About 50 artists stand with their work in front of the Sealaska Heritage Institute on Tuesday, July 9, 2019, to protest heavy cuts to state arts programs. (Michael Penn | Juneau Empire)

About 50 artists stand with their work in front of the Sealaska Heritage Institute on Tuesday, July 9, 2019, to protest heavy cuts to state arts programs. (Michael Penn | Juneau Empire)

‘Save Our Arts’: Juneau artists protest governor’s vetoes

Public sculptures go dark as artists hope for veto overrides to restore funding

Around 50 local artists met at the corner of Front and Seward streets in downtown Juneau to shroud three Alaska Native house posts in black cloth on a busy Tuesday afternoon. They dressed in black, with solemn faces carrying various pieces of their art.

Lily Hope was among them. She’s an Alaska Native artist who organized the event to symbolize what life would be like without public art and urge the Legislature to override one of Gov. Mike Dunleavy’s $440 million line-item vetoes which eliminates funding for the Alaska State Council on the Arts (ASCA).

About 50 artists stand with their work in front of the Sealaska Heritage Institute on Tuesday, July 9, 2019, to protest heavy cuts to state arts programs. (Michael Penn | Juneau Empire)

About 50 artists stand with their work in front of the Sealaska Heritage Institute on Tuesday, July 9, 2019, to protest heavy cuts to state arts programs. (Michael Penn | Juneau Empire)

If the $2.8 million line-item veto is not overridden by lawmakers, Alaska will become the only state in the country without a council for the arts. ASCA represents, supports and advances the creative endeavors of individuals, organizations and agencies throughout Alaska, according to their website.

DJ DeRego, a poet attending the protest, said the council is crucial in maintaining art throughout remote places in Alaska that cannot afford to bring artists to town on their own.

“To think of the (community) diminishing and dwindling and the youth who won’t have the opportunities that I had, to see themselves away from trauma and onto a broader stage, and have the community lift them up, we just need to do that for each other,” DeRego said in an interview.

[With Legislature fractured, override vote uncertain]

He’s a member of the Woosh Kinaadeiyí poetry nonprofit in Juneau and said ASCA has been crucial in helping fund and provide venues for workshops in villages around the state.

“The workshops have been a huge tool in bridging the understanding of what it even means to live in subsistence Alaska,” he said. But without funding for ASCA he said it would be hard to get people to participate in the same way.

About 50 artists stand with their work in front of the Sealaska Heritage Institute on Tuesday, July 9, 2019, to protest heavy cuts to state arts programs. (Michael Penn | Juneau Empire)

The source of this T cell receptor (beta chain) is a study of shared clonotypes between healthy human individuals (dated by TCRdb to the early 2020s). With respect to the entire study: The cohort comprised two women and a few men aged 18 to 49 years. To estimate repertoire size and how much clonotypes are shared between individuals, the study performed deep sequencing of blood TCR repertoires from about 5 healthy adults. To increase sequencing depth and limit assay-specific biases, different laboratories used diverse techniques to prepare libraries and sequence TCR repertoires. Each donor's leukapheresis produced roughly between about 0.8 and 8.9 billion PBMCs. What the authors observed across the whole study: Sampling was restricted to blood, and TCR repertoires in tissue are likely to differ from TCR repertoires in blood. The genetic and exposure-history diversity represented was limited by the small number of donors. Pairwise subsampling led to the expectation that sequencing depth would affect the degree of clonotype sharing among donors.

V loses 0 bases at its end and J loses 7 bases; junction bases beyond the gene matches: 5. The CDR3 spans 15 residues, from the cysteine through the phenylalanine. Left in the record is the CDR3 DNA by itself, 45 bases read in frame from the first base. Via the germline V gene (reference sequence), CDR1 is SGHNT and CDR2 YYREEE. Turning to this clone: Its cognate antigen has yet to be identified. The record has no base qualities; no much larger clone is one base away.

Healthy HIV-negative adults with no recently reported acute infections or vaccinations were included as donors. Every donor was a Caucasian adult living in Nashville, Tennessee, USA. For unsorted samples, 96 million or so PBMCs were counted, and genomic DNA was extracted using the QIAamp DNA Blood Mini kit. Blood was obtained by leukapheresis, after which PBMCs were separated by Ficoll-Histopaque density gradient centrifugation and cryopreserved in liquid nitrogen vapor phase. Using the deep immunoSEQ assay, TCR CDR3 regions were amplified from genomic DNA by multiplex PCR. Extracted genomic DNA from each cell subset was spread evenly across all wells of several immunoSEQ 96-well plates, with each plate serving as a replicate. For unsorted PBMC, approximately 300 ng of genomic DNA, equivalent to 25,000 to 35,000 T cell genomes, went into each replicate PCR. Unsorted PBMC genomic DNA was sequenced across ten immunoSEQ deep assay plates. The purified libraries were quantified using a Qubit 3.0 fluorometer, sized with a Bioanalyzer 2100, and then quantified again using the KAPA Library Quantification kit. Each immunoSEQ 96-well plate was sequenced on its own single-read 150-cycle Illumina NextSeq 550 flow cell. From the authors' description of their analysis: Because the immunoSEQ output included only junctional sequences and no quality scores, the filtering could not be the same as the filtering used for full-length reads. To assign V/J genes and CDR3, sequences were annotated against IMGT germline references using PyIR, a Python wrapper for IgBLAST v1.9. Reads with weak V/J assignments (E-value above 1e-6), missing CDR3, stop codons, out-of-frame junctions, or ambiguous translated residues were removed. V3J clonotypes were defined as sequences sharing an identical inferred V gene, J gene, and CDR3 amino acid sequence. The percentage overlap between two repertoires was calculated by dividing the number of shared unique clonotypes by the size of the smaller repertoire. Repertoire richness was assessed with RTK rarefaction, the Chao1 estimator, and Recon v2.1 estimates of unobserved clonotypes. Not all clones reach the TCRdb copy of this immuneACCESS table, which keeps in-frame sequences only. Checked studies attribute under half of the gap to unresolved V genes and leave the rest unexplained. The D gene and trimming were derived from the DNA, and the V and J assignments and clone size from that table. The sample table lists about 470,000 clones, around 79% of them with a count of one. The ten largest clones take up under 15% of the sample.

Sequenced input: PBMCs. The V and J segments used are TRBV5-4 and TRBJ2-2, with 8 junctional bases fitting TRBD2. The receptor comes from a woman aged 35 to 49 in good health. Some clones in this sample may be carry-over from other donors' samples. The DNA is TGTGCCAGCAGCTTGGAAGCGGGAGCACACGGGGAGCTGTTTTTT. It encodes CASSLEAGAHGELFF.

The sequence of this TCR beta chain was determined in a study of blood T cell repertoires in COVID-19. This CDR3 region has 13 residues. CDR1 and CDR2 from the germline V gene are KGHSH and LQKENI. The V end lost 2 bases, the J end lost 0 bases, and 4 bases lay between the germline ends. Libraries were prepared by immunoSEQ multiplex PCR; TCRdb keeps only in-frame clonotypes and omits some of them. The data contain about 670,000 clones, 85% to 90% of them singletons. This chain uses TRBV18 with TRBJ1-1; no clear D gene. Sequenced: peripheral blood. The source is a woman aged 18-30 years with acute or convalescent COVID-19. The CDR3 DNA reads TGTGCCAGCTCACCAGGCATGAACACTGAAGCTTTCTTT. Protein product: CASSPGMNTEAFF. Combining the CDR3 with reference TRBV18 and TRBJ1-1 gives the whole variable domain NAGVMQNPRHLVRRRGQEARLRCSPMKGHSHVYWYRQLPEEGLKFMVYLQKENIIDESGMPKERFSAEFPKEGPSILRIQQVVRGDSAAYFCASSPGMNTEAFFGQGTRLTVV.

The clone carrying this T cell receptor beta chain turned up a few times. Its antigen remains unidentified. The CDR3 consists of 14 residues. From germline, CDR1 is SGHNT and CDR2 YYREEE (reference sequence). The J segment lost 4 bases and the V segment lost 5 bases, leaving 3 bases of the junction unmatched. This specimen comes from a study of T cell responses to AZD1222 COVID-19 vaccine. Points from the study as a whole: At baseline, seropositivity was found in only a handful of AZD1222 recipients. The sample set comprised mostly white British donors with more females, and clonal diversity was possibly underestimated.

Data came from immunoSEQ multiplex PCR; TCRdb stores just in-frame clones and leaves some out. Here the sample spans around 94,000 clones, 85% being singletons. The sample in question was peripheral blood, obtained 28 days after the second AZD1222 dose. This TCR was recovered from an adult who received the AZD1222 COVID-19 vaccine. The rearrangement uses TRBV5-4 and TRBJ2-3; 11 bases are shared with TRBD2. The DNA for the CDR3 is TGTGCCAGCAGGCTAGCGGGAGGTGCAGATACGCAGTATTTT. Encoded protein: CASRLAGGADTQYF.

About 50 artists stand with their work in front of the Sealaska Heritage Institute on Tuesday, July 9, 2019, to protest heavy cuts to state arts programs. (Michael Penn | Juneau Empire)

Unlike protests earlier this week, this one was smaller, but the message was just as clear.

“Save our arts,” the group chanted, as passerby tourists and locals wondered aloud what was going on.

One tourist from Davis, California who was watching the display said she had read about the budget issue in Alaska.

“I feel it’s so wrong,” said Julie Haney. “Shutting down school funding, art funding, I mean (the governor) has taken away the soul of the community by doing that. How do you expect to have future generations of amazing people if you take those things away?”

[Even ‘right-leaning’ groups, bankers and builders are calling for an override]

Emily Mesch has only lived in Juneau for four months, but before that the artist lived in Skagway and was on the council for the arts.

“The art council gives people something to do when there isn’t anything to do, especially in the winter in Skagway,” Mesch said. “If you grew up in a small town, you’re not exposed to anything outside of your town.”

The short chant and prayer song ended with a response from the spectator side of the street.

“We hear you,” cried Rosita Worl, the president of Sealaska Heritage Institute. “Without art there is no spirit… we admire you, we support you… you bring wealth to our state. The state should realize, the governor should realize, the Legislature should realize all that you bring to our lives. … Thank you all for all the things that you have done for us and we know that we will persevere. We know that we can change the hearts of those people who at this time seem to have turned their backs on our arts. We are with you.”


• Mollie Barnes is a freelance reporter in Juneau.


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